The hospital partnered with the CIA on the design of the teaching kitchen, which is located in the heart of the hospital’s cafeteria.  There, the CHEF team, made up of bilingual chefs and registered dietitians will offer cooking demonstrations and hands-on classes created to teach kids and their caregivers about creating healthier meals that incorporate the key ingredients of fresh fruits and vegetables
For the Prescriptions for Produce program, doctors trained in basic nutrition would write produce prescriptions to pregnant mothers at CentroMed OB/GYN Clinic, giving them access to $40 per month of prescriptions (for up to 11 months) to use on fresh fruits and veggies.

To be qualified for the program and receive the credits for fresh produce, Prescriptions for Produce program participants would take part in a shopping tour and cooking classes from a registered H-E-B dietitian, and go through a nutrition module during clinical visits and a pre/post intervention survey.

“We don’t have some super-secret recipe here,” Feldmann said. “It’s about common sense nutrition and practical cooking skills to make sure that every family, regardless of income level, or education level, can put a healthy, nutritious, familiar meal on the table that’s better for them perhaps than what was there before. It’s often baby steps that help get us there.”

Children at the Witte Museum’s teaching, sitting for a local news interview. (Photo Source: CHEF Facebook page)
Children at the Witte Museum’s teaching, sitting for a local news interview. (Photo Source: CHEF Facebook page)

Change:  CHEF expects to unveil the on-site teaching kitchens within the Children’s Hospital on May 25, 2016, to help provide San Antonio families and health care providers with education and to give families and children access to healthy foods, and cooking classes.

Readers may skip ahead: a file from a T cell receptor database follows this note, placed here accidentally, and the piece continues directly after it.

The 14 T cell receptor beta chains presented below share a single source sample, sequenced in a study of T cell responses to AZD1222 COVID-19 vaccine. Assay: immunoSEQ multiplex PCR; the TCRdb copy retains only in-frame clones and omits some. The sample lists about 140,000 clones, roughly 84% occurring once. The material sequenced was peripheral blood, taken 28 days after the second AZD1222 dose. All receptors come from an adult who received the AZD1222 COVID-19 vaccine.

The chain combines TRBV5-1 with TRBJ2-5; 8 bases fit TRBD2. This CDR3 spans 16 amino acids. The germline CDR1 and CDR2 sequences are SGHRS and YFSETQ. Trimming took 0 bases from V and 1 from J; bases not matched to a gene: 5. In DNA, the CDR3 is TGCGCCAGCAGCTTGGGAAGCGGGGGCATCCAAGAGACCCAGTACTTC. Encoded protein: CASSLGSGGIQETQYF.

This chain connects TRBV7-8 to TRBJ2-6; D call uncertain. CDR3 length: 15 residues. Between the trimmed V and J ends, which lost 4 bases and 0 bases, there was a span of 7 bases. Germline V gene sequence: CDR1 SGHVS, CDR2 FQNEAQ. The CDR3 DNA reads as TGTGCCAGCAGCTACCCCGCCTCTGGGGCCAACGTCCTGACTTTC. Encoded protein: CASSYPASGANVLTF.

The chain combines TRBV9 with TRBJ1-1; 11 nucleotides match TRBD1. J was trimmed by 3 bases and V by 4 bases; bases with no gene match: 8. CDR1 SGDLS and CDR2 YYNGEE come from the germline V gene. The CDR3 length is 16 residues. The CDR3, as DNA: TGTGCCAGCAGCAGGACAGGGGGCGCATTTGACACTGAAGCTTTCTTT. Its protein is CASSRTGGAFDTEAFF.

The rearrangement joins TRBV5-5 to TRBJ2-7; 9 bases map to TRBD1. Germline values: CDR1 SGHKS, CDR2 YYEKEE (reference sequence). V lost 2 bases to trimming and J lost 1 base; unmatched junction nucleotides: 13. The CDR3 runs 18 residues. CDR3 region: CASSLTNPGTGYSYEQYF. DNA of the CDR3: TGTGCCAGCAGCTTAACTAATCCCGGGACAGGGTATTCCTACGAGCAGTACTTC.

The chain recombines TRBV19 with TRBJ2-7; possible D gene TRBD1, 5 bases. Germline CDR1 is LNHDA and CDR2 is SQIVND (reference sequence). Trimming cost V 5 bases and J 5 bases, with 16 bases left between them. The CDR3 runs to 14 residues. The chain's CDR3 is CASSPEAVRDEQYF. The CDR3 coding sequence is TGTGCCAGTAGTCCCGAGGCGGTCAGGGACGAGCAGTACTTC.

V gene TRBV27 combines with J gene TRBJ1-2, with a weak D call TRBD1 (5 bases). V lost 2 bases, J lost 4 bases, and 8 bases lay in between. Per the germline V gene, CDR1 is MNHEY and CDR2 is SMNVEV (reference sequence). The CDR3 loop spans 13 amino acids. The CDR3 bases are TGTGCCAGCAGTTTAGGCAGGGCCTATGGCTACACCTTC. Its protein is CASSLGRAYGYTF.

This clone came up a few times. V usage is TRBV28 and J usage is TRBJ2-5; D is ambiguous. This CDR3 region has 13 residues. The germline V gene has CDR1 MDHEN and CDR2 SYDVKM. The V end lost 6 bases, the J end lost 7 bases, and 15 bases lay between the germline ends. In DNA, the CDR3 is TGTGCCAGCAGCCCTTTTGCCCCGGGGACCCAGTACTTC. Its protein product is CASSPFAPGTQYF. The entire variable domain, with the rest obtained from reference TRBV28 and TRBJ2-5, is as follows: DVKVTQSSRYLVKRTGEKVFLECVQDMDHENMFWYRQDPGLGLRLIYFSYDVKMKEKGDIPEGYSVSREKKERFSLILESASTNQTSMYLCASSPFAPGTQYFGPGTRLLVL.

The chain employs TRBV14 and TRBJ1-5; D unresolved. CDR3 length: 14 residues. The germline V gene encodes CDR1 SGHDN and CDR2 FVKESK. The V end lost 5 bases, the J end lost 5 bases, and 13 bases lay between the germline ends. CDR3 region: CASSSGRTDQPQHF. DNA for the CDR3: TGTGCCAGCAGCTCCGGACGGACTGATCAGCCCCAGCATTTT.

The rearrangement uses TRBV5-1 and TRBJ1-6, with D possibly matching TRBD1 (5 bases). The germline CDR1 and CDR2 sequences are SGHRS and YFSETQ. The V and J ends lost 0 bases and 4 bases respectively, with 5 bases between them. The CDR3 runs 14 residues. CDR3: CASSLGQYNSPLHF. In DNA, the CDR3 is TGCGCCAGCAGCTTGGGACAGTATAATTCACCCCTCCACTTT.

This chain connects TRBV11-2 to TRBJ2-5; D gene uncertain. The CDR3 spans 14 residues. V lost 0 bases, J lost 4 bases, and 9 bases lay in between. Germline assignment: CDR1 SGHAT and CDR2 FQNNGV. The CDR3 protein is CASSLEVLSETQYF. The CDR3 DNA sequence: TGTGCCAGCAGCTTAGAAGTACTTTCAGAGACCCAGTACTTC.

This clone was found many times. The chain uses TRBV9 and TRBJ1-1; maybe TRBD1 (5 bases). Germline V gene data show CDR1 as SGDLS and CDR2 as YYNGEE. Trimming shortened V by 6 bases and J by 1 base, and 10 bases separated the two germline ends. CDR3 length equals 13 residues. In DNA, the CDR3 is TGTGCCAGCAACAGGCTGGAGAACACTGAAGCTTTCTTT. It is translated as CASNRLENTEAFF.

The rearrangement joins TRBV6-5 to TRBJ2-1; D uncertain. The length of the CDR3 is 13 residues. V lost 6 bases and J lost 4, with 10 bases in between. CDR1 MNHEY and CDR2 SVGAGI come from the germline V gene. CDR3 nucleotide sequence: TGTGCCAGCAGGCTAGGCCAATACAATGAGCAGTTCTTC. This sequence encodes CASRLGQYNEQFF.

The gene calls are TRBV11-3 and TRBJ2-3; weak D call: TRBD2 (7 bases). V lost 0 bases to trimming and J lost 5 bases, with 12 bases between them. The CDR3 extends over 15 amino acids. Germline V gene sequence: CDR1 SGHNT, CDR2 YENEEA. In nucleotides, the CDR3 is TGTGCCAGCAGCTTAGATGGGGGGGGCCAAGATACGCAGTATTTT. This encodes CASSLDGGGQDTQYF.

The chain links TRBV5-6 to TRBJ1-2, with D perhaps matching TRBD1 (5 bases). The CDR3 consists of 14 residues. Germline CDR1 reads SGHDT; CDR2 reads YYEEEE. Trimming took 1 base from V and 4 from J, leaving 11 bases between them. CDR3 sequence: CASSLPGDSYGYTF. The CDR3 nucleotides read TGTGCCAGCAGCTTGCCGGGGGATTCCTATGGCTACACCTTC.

Beginning in late August 2016, CHEF classes at the Children’s Hospital of San Antonio will be open to the public and those interested in attending can register through the CHEF website.

La Barba explained to the San Antonio Business Journal that families will learn how to prepare nutritious meals together and share in the eating of these while learning how delicious meals can also be good for you.

IMPLEMENTATION

Implementation: Palmas and Paras have already directly reached more than 1,200 people with the CHEF curriculum between last summer and fall of 2015 by teaching about the science of nutrition and building cooking skills at free events at San Antonio’s Witte Museum and other community-based sites.

Working with the local YMCA, Boys and Girls Club, and KIPP afterschool sessions, Palma, and Paras have directed bilingual cooking demos and classes, teaching kids ranging from 8 to 17 years old about herbs and spices, and empowering them to create healthy and delicious snacks all while learning more about the history of ingredients and the nutritious benefits of combining certain foods.

“They had lots of questions and really wanted to learn how to chop the vegetables correctly and how to perform the techniques in the right manner,” Palma said.

Also, various media outlets and cooking demos at The Pearl Brewery’s farmers markets have helped bring the culinary medicine message to other parts of the city.

Feldmann explained that they have brought the culinary medicine education to many groups already, even without the kitchen being open.

Equity:  The pilot test of the Prescriptions for Produce program also has helped double the impact with WIC and SNAP to encourage healthy nutrition and cooking habits among pregnant moms, while increasing their future baby’s chance for a healthy weight.